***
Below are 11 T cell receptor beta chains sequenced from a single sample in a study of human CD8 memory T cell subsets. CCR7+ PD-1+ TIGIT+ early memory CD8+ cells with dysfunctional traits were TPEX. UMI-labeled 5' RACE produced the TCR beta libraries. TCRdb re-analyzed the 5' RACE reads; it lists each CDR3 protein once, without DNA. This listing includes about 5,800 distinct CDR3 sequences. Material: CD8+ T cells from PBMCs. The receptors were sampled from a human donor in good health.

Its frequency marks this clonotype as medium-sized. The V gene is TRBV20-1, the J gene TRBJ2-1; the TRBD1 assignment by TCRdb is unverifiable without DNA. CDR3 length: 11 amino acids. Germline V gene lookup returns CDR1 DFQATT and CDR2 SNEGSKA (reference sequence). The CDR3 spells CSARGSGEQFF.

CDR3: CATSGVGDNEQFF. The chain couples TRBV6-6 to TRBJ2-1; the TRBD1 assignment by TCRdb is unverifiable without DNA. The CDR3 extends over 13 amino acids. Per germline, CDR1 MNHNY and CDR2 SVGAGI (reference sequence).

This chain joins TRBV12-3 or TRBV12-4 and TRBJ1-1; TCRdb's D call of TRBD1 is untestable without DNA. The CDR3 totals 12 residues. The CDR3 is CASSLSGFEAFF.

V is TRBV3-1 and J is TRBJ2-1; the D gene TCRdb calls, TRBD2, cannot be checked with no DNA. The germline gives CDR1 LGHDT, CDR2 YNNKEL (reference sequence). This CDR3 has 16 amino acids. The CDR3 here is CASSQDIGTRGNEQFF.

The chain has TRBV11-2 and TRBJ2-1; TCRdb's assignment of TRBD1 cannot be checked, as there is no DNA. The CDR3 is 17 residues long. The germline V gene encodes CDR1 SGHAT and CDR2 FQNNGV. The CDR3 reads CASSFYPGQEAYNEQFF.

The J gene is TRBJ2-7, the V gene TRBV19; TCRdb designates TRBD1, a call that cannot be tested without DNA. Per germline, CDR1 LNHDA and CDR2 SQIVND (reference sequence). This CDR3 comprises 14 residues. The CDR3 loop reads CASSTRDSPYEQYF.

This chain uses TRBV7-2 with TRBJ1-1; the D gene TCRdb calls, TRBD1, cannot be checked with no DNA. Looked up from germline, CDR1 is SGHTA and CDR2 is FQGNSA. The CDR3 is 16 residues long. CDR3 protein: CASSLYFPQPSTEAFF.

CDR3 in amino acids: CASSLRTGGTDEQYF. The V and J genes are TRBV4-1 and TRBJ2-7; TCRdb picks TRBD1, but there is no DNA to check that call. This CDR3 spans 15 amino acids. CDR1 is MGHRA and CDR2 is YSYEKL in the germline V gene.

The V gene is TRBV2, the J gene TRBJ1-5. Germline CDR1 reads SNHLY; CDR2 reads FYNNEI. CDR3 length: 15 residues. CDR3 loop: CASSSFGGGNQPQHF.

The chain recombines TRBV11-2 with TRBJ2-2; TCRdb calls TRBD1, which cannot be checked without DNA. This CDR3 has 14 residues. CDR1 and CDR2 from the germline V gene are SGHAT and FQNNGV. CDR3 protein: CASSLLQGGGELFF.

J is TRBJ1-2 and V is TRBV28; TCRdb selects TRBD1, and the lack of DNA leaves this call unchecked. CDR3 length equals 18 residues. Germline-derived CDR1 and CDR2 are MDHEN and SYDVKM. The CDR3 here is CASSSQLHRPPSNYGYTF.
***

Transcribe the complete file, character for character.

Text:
Below are 11 T cell receptor beta chains sequenced from a single sample in a study of human CD8 memory T cell subsets. CCR7+ PD-1+ TIGIT+ early memory CD8+ cells with dysfunctional traits were TPEX. UMI-labeled 5' RACE produced the TCR beta libraries. TCRdb re-analyzed the 5' RACE reads; it lists each CDR3 protein once, without DNA. This listing includes about 5,800 distinct CDR3 sequences. Material: CD8+ T cells from PBMCs. The receptors were sampled from a human donor in good health.

Its frequency marks this clonotype as medium-sized. The V gene is TRBV20-1, the J gene TRBJ2-1; the TRBD1 assignment by TCRdb is unverifiable without DNA. CDR3 length: 11 amino acids. Germline V gene lookup returns CDR1 DFQATT and CDR2 SNEGSKA (reference sequence). The CDR3 spells CSARGSGEQFF.

CDR3: CATSGVGDNEQFF. The chain couples TRBV6-6 to TRBJ2-1; the TRBD1 assignment by TCRdb is unverifiable without DNA. The CDR3 extends over 13 amino acids. Per germline, CDR1 MNHNY and CDR2 SVGAGI (reference sequence).

This chain joins TRBV12-3 or TRBV12-4 and TRBJ1-1; TCRdb's D call of TRBD1 is untestable without DNA. The CDR3 totals 12 residues. The CDR3 is CASSLSGFEAFF.

V is TRBV3-1 and J is TRBJ2-1; the D gene TCRdb calls, TRBD2, cannot be checked with no DNA. The germline gives CDR1 LGHDT, CDR2 YNNKEL (reference sequence). This CDR3 has 16 amino acids. The CDR3 here is CASSQDIGTRGNEQFF.

The chain has TRBV11-2 and TRBJ2-1; TCRdb's assignment of TRBD1 cannot be checked, as there is no DNA. The CDR3 is 17 residues long. The germline V gene encodes CDR1 SGHAT and CDR2 FQNNGV. The CDR3 reads CASSFYPGQEAYNEQFF.

The J gene is TRBJ2-7, the V gene TRBV19; TCRdb designates TRBD1, a call that cannot be tested without DNA. Per germline, CDR1 LNHDA and CDR2 SQIVND (reference sequence). This CDR3 comprises 14 residues. The CDR3 loop reads CASSTRDSPYEQYF.

This chain uses TRBV7-2 with TRBJ1-1; the D gene TCRdb calls, TRBD1, cannot be checked with no DNA. Looked up from germline, CDR1 is SGHTA and CDR2 is FQGNSA. The CDR3 is 16 residues long. CDR3 protein: CASSLYFPQPSTEAFF.

CDR3 in amino acids: CASSLRTGGTDEQYF. The V and J genes are TRBV4-1 and TRBJ2-7; TCRdb picks TRBD1, but there is no DNA to check that call. This CDR3 spans 15 amino acids. CDR1 is MGHRA and CDR2 is YSYEKL in the germline V gene.

The V gene is TRBV2, the J gene TRBJ1-5. Germline CDR1 reads SNHLY; CDR2 reads FYNNEI. CDR3 length: 15 residues. CDR3 loop: CASSSFGGGNQPQHF.

The chain recombines TRBV11-2 with TRBJ2-2; TCRdb calls TRBD1, which cannot be checked without DNA. This CDR3 has 14 residues. CDR1 and CDR2 from the germline V gene are SGHAT and FQNNGV. CDR3 protein: CASSLLQGGGELFF.

J is TRBJ1-2 and V is TRBV28; TCRdb selects TRBD1, and the lack of DNA leaves this call unchecked. CDR3 length equals 18 residues. Germline-derived CDR1 and CDR2 are MDHEN and SYDVKM. The CDR3 here is CASSSQLHRPPSNYGYTF.